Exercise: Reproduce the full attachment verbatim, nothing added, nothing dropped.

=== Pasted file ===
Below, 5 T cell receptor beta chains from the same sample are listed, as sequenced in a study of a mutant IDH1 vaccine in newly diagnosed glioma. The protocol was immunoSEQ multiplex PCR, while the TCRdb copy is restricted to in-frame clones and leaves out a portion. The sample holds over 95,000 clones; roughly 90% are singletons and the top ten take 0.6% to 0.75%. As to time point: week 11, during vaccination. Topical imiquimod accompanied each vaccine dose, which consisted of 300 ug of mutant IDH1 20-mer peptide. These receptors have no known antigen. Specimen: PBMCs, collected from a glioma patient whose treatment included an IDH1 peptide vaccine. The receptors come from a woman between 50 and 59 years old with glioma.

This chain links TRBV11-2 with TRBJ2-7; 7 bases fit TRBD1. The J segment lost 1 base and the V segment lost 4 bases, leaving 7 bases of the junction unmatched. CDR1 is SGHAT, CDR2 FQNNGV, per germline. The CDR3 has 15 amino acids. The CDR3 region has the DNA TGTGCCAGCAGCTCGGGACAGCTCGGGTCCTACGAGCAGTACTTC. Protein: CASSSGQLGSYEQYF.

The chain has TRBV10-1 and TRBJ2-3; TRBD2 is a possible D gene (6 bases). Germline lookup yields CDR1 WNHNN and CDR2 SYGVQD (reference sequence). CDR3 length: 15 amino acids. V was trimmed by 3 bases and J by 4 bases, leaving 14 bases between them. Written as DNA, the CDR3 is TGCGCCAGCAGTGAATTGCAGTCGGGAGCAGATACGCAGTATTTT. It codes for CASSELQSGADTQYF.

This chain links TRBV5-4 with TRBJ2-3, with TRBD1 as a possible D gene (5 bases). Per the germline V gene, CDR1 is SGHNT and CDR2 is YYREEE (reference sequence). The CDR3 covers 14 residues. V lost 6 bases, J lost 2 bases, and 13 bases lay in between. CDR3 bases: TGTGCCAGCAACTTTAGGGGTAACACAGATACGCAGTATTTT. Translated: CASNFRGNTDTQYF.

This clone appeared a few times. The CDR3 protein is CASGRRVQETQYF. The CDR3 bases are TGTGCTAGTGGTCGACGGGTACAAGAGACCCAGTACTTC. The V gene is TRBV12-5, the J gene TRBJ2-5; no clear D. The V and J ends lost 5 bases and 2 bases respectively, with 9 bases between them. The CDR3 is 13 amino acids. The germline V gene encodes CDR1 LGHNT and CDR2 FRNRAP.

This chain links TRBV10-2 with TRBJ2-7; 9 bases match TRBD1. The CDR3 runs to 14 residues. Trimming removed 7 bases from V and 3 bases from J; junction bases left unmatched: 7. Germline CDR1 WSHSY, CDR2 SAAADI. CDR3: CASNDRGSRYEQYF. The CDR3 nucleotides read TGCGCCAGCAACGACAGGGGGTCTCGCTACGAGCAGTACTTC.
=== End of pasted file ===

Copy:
Below, 5 T cell receptor beta chains from the same sample are listed, as sequenced in a study of a mutant IDH1 vaccine in newly diagnosed glioma. The protocol was immunoSEQ multiplex PCR, while the TCRdb copy is restricted to in-frame clones and leaves out a portion. The sample holds over 95,000 clones; roughly 90% are singletons and the top ten take 0.6% to 0.75%. As to time point: week 11, during vaccination. Topical imiquimod accompanied each vaccine dose, which consisted of 300 ug of mutant IDH1 20-mer peptide. These receptors have no known antigen. Specimen: PBMCs, collected from a glioma patient whose treatment included an IDH1 peptide vaccine. The receptors come from a woman between 50 and 59 years old with glioma.

This chain links TRBV11-2 with TRBJ2-7; 7 bases fit TRBD1. The J segment lost 1 base and the V segment lost 4 bases, leaving 7 bases of the junction unmatched. CDR1 is SGHAT, CDR2 FQNNGV, per germline. The CDR3 has 15 amino acids. The CDR3 region has the DNA TGTGCCAGCAGCTCGGGACAGCTCGGGTCCTACGAGCAGTACTTC. Protein: CASSSGQLGSYEQYF.

The chain has TRBV10-1 and TRBJ2-3; TRBD2 is a possible D gene (6 bases). Germline lookup yields CDR1 WNHNN and CDR2 SYGVQD (reference sequence). CDR3 length: 15 amino acids. V was trimmed by 3 bases and J by 4 bases, leaving 14 bases between them. Written as DNA, the CDR3 is TGCGCCAGCAGTGAATTGCAGTCGGGAGCAGATACGCAGTATTTT. It codes for CASSELQSGADTQYF.

This chain links TRBV5-4 with TRBJ2-3, with TRBD1 as a possible D gene (5 bases). Per the germline V gene, CDR1 is SGHNT and CDR2 is YYREEE (reference sequence). The CDR3 covers 14 residues. V lost 6 bases, J lost 2 bases, and 13 bases lay in between. CDR3 bases: TGTGCCAGCAACTTTAGGGGTAACACAGATACGCAGTATTTT. Translated: CASNFRGNTDTQYF.

This clone appeared a few times. The CDR3 protein is CASGRRVQETQYF. The CDR3 bases are TGTGCTAGTGGTCGACGGGTACAAGAGACCCAGTACTTC. The V gene is TRBV12-5, the J gene TRBJ2-5; no clear D. The V and J ends lost 5 bases and 2 bases respectively, with 9 bases between them. The CDR3 is 13 amino acids. The germline V gene encodes CDR1 LGHNT and CDR2 FRNRAP.

This chain links TRBV10-2 with TRBJ2-7; 9 bases match TRBD1. The CDR3 runs to 14 residues. Trimming removed 7 bases from V and 3 bases from J; junction bases left unmatched: 7. Germline CDR1 WSHSY, CDR2 SAAADI. CDR3: CASNDRGSRYEQYF. The CDR3 nucleotides read TGCGCCAGCAACGACAGGGGGTCTCGCTACGAGCAGTACTTC.